Art by Rachel Lee

Mythology endures in student lives through fantastical stories

When then second-grader Jade Rothbaum first flipped through a book on Ancient Egypt, she became instantly intrigued by the stories of Egyptian mythology. The magic systems and complex characters within each myth captivated her. One of her favorite myths involved Isis, the Egyptian goddess of magic and healing, overthrowing Ra, the god of the sun, so that her husband could become the new king of the gods.

“To me, Isis forcing Ra to step down so Osiris could be king is an example of devotion so strong but also so blind, it greatly influences others’ lives, but not necessarily for the better,” Rothbaum said. “From Isis’s view, that loyalty might not have been blind at all. It’s curious to think about, from each perspective, the morals of who believed who else was right or wrong. You wonder if it was based off of a real life situation because coups were very common in some parts (of the (world).”

Now a freshman, Rothbaum continues to be fascinated by mythology. Books with mythological parallels like the Percy Jackson series by Rick Riordan have only continued to inspire her to research more about the fascinating topic and fuel her understanding. 

“I actually kind of admire Riordan because a lot of authors make up a ridiculous amount of the mythology while Riordan is quite accurate in most things,” Rothbaum said.

Rothbaum is one of many students drawn into mythology through Riordan’s books, which have enhanced her understanding of the subject.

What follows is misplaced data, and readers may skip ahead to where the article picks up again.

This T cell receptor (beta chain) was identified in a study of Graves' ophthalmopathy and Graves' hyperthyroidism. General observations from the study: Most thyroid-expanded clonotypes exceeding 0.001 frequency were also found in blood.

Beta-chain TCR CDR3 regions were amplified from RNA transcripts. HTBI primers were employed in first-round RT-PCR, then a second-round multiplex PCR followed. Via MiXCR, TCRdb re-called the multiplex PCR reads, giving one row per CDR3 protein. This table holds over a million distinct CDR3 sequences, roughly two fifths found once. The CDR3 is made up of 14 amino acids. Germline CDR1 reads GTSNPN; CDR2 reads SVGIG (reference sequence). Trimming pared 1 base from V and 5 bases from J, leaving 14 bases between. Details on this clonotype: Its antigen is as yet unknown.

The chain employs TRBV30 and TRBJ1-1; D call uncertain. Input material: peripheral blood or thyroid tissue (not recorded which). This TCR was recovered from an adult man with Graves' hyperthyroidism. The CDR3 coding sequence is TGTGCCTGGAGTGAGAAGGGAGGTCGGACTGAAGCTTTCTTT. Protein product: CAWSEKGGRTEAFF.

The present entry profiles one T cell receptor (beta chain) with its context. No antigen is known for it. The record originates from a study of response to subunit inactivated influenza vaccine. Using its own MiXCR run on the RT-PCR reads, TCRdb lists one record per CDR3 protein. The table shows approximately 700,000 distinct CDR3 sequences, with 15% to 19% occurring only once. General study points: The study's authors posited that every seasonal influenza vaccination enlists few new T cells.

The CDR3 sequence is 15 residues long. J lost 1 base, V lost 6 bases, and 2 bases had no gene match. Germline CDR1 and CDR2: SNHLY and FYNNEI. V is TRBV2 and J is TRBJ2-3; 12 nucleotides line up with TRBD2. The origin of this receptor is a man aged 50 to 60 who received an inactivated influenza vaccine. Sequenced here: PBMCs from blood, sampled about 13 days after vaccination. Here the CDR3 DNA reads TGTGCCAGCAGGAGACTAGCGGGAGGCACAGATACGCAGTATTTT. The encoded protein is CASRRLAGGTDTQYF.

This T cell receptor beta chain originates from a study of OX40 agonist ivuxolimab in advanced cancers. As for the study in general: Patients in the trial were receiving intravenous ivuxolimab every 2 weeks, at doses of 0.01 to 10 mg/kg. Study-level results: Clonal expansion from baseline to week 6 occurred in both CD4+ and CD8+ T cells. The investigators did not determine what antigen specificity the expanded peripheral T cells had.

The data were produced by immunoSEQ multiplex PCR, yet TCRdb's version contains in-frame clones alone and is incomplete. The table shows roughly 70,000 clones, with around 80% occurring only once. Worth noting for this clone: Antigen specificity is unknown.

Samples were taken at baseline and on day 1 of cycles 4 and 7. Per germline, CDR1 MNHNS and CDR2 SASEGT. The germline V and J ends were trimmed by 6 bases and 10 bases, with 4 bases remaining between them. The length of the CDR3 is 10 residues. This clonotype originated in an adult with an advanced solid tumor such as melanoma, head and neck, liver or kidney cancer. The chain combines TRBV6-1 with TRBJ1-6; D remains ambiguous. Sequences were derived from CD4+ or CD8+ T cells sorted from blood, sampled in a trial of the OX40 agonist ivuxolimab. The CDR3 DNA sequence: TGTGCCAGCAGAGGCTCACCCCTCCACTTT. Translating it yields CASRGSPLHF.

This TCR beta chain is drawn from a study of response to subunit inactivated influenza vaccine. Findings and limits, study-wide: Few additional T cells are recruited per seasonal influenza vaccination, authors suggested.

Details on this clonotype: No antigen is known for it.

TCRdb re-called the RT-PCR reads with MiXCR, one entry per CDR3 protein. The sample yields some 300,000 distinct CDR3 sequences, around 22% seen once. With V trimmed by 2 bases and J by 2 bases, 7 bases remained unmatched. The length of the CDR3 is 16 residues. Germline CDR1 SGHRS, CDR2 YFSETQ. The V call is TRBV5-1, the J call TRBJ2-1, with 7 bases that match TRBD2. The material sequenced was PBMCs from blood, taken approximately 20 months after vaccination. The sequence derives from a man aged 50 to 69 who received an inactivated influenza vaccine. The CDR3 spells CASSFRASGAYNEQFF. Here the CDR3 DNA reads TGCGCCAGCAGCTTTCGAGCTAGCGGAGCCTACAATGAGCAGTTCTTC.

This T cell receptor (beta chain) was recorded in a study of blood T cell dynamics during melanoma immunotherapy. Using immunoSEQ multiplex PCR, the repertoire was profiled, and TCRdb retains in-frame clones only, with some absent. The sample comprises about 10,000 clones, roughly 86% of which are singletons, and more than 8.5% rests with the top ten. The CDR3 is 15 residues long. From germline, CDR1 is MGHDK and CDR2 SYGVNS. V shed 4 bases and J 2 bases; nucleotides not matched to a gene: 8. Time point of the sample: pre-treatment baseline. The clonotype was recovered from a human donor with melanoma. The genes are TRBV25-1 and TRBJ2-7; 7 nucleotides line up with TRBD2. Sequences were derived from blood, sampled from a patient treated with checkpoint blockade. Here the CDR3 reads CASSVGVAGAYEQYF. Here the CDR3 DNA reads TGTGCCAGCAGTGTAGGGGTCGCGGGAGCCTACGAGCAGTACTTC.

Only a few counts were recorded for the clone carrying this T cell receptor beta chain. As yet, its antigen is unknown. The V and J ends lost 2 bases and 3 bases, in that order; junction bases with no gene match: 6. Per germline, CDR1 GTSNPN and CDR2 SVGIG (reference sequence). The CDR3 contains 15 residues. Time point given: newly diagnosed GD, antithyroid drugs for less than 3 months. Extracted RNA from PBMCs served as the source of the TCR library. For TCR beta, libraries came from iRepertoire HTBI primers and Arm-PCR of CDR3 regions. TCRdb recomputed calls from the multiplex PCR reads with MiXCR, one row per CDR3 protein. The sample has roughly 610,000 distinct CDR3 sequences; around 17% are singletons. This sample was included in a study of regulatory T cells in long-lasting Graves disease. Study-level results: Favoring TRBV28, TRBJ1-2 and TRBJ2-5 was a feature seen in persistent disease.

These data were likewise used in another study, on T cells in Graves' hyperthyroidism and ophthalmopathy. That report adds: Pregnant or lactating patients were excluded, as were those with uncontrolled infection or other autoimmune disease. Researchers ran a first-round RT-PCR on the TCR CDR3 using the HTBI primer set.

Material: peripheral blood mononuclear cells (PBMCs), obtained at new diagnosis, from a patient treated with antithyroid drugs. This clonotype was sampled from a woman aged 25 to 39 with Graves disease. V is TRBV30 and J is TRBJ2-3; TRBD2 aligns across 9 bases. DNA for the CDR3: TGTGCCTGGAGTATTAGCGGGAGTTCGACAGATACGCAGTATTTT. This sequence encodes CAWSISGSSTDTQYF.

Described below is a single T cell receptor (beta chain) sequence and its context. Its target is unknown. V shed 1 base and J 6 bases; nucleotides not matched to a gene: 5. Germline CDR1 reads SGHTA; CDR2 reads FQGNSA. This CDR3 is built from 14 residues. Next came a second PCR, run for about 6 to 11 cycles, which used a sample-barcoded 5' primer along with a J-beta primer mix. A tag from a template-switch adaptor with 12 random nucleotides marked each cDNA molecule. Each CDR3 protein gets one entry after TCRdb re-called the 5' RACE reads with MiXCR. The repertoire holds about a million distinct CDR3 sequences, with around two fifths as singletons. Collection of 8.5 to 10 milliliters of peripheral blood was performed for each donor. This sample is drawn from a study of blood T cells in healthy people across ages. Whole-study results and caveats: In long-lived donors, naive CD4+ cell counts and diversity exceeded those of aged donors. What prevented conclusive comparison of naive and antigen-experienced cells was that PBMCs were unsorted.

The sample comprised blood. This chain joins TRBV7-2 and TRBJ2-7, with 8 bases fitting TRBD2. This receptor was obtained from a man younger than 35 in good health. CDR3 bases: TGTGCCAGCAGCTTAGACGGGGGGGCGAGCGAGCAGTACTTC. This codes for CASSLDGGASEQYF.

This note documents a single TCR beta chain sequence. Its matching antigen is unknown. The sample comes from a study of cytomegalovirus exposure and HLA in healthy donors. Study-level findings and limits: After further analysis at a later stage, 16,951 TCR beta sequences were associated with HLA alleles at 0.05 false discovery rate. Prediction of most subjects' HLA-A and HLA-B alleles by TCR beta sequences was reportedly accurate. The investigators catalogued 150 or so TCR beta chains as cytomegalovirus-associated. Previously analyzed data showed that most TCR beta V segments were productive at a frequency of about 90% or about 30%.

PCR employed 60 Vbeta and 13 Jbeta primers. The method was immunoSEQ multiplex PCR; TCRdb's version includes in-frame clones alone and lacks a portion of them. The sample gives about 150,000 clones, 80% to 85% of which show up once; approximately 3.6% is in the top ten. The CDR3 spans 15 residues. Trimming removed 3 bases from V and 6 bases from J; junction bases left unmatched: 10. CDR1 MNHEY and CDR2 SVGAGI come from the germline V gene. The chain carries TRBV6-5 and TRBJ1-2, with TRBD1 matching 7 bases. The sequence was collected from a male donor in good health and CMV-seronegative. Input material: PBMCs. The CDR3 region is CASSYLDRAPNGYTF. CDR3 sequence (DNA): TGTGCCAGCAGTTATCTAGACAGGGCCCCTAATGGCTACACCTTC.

Librarian Sima Thomas said she thinks recognizing mythology is useful in any kind of literature class.

“Stories are archetypal,” Thomas said. “And I think understanding the way mythology, the hero’s journey and those kinds of structures work in our culture helps you be more aware of (literature).”

Rothbaum agreed and said during the time of ancient civilizations, mythology could be a symbol of hope.

“It was often idealized, but a lot of historians also think that ancient mythology was based off of real stories that actually happened and then exaggerated,” Rothbaum said. “There’s always that small, realistic part of them. Some stories serve as a purpose to explain why some things are the way they are, and some of them are more to idealize human beings.”

Humanities and AP Literature and Composition teacher Mimi Park said mythology allows readers to visualize gods being relatable to humans, even if they are from an aspirational creation.

“(In) every major civilization that had a religion or a religious base, many of the deity figures were human in nature and had very human qualities,” Park said. “It really seems like there is an aspirational quality to it, like we want our deity figures to be the best versions of the people –– to embody the qualities of civilization.”

Park said mythology helped create a sense of order and explanation for things that ancient civilizations didn’t know about, something humanity tends to find comfort in. She also said she liked watching shows based on mythology when she was younger.

“It was fascinating to think there was this whole thing of fantasy, heroes, magic and really cool bada — (mythological) female figures in the ‘90s,” Park said. “ But it really was the possibility of another world that still connects to our world but is very different (that makes mythology so fascinating). And I think that’s very shared amongst most people who like fantasy and mythology.”

Rothbaum also said the most interesting thing about mythology is its world building.

“The idea of this world that is so different from the one that we live in, and in a lot of ways quite the same — that’s what makes fantasy worlds so interesting to fantasy lovers,” Rothbaum said. “It’s that there’s this world that has so many things different, and yet it has enough in common that we can relate to certain parts of it.”